Stiglitzev načrt za rešitev Evrope: fleksibilni evro

Nobelovec Joseph Stiglitz je v Vanity Fair obelodanil načrt za rešitev Evrope. Glede na rigidno institucionalno strukturo evro območja, ki nujno ustvarja trgovinska neravnotežja in preprečuje, da se države z devalvacijo potegnejo iz krize ter glede na velikanske stroške takojšnjega razpada evro območja na eni in politične neizvedljivosti prehoda na popolno fiskalno in politično unijo na drugi strani, Stglitzev načrt predvideva vmesno pot, in sicer  t.i. fleksibilni evro. To v bistvu pomeni uvedbo nacionalnih evrov (nemški, grški, italijanski, slovenski itd.). Stiglitz glede tega ni zelo ekspliciten (glejte spodaj), bistveno bolj ekspliciten je bil Steve Keen, ki je že pred štirimi leti predlagal uvedbo nacionalnih evrov in predlog tudi bolj razdelal.

V bistvu gre za vrnitev nazaj pred leto 1999, pred uvedbo evra, in sicer na sistem ERM2. V prvem koraku bi se določili tečaji med valutami 1 proti 1, nato pa bi se glede na dinamiko trgovinskih in kapitalskih tokov postopoma oblikovali novi menjalni tečaji med nacionalnimi valutami. V drugem koraku bi se tečaji fiksirali in določil razpon nihanja tečajev (denimo +/- 2.5% od centralne paritete). V tretjem koraku bi se nacionalni evri preimenovali v stare nacionalne valute (marke, lire, drahme, tolarje itd.). Ta predlog je seveda dober, saj bi to omogočilo večjo fleksibilnost oziroma večjo prilagodljivost držav. V bistvu gre za vrnitev nazaj na nacionalne valute, kar pomeni, da zaradi možnosti sprotnega prilagajanja tečajev ne bi prihajalo do velikih trgovinskih neravnotežij, na drugi strani pa bi v primeru krize države dobile zelo pomemben instrument ekonomske politike, ki so ga izgubile z evrom: z devalvacijo tečaja bi lahko povečale konkurenčnost svojega izvoza in tako spodbudile gospodarsko okrevanje.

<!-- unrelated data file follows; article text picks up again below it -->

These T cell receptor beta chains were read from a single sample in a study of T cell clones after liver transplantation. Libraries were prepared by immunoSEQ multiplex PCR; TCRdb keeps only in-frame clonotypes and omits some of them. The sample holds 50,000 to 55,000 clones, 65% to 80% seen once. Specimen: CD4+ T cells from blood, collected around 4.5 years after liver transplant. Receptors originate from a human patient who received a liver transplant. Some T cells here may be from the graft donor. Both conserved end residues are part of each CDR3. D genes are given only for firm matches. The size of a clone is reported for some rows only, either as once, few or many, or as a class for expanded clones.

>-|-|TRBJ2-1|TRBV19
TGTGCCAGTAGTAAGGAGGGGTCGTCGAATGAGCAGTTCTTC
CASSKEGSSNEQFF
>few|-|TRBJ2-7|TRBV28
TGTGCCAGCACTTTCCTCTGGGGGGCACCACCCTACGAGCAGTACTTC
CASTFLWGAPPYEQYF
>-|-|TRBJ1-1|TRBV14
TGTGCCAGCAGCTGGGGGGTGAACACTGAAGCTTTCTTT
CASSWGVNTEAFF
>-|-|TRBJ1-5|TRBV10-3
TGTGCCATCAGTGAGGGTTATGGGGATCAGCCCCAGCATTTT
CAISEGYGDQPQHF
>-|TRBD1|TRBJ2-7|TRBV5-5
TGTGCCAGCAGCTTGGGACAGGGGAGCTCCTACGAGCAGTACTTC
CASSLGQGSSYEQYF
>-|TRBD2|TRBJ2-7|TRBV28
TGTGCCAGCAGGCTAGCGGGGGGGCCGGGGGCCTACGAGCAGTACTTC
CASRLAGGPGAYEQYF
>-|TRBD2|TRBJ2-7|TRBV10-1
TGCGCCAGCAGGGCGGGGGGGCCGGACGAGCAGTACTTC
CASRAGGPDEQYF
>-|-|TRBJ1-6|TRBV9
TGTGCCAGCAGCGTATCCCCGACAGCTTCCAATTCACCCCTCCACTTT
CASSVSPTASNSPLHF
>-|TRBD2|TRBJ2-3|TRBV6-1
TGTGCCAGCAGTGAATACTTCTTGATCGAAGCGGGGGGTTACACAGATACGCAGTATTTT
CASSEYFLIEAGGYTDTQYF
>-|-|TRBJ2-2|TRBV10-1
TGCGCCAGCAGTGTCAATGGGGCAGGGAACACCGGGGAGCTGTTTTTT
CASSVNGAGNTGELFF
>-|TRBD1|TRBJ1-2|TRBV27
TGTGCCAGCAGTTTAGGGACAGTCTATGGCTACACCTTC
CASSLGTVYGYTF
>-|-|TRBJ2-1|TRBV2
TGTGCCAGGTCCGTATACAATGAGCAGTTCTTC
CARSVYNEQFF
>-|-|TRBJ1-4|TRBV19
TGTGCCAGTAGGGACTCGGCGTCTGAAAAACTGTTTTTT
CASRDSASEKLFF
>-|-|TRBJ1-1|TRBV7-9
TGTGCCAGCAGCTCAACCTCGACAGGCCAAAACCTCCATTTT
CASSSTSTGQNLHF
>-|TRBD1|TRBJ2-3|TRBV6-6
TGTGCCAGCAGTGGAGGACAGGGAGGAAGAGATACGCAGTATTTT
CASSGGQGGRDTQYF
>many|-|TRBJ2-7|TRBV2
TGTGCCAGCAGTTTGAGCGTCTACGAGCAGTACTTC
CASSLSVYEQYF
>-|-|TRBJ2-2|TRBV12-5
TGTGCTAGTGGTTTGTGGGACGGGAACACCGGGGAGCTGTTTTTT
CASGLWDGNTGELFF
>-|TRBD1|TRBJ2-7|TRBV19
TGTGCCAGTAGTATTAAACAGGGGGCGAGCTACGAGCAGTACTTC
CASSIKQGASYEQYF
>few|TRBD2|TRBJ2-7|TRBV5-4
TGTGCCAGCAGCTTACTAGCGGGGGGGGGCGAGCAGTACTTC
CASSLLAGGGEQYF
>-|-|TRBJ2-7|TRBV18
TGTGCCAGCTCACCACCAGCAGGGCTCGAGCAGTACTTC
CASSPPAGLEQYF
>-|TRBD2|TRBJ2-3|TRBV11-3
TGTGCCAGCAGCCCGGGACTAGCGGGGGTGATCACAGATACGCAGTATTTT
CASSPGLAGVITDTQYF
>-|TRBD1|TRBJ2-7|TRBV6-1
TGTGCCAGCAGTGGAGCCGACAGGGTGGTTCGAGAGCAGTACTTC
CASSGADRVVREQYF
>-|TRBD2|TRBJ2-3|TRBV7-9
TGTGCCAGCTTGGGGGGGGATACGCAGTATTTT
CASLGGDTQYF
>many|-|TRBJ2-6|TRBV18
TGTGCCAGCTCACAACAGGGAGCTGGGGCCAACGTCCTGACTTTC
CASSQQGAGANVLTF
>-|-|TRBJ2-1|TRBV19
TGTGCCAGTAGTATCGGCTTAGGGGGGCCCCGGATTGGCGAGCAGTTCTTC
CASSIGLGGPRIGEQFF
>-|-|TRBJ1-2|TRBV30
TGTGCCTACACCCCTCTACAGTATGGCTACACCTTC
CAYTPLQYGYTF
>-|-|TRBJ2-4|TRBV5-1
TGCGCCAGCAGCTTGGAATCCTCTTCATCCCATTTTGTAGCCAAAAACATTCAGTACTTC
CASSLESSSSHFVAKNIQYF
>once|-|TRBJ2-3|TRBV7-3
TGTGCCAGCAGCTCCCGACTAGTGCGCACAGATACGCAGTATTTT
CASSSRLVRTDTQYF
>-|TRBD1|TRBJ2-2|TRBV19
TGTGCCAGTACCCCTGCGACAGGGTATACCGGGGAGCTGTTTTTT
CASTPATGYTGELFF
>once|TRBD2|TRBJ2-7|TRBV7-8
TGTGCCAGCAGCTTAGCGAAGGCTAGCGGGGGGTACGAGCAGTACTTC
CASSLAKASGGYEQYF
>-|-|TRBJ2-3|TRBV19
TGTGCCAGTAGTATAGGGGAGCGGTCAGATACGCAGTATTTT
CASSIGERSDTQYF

Gre za postopno in kontrolirano odpravo evra in prehod nazaj na zadnji delujoči sistem, torej pred 1999. Kar je dobro, zelo dobro in najbrž edina izvedljiva rešitev za EU.

The most urgent reforms needed are in the eurozone structure itself—not inside individual countries—and a few, halting steps have been taken in that direction. But those steps have been too few and too slow. Germany and others have sought to blame the victims—countries that suffered as a result of the flawed policies and the flawed structure of the eurozone. Without reform of the eurozone itself, Europe cannot return to growth.

What is to be done? A return to the status quo ante—what has been called a mutual “amicable divorce”—could have profoundly negative consequences on many fronts. And going “all in”—creating a Europe that is even more politically and economically integrated, with the necessary institutions to back it up—is not a regime that all of the member nations would support at this time. Between these poles, however, there is a way forward: adopting a “flexible euro.”

This entails recognizing that there has been some progress in creating eurozone institutions since the euro crisis broke out, but not enough to make a single-currency system work. The flexible euro would build on these successes and create a system in which different countries (or groups of countries) could each have their own euro. The value of the different euros would fluctuate, but within bounds that the policies of the eurozone itself would affect. Over time, perhaps, with the evolution of sufficient solidarity, those bounds could be reduced, and eventually, the goal of a single currency set forth in the Maastricht Treaty of 1992 would be achieved. But this time, with the requisite institutions in place, the single currency might actually achieve its goals of promoting prosperity, European solidarity, and political integration.

I won’t go into technical detail here about how a flexible euro would work in practice. Given the digital capabilities of modern financial management, creating the appropriate architecture is quite feasible. The essential point is that, under a flexible-euro system, the value of one country’s (or group’s) euro could vary relative to that of another’s. This is the flexibility in exchange rates that the current system lacks. At the lower exchange rate, the countries of southern Europe (for instance, Greece and Italy) could export more and would import less. Demand would increase, and with it incomes and employment. At the moment, the only way that they can achieve a balance between imports and exports is to depress the economy so much that consumers don’t buy much of anything—including goods from abroad. With a more flexible exchange rate, they could achieve trade balance and full employment.

Vir: Joseph Stiglitz, Vanity Fair

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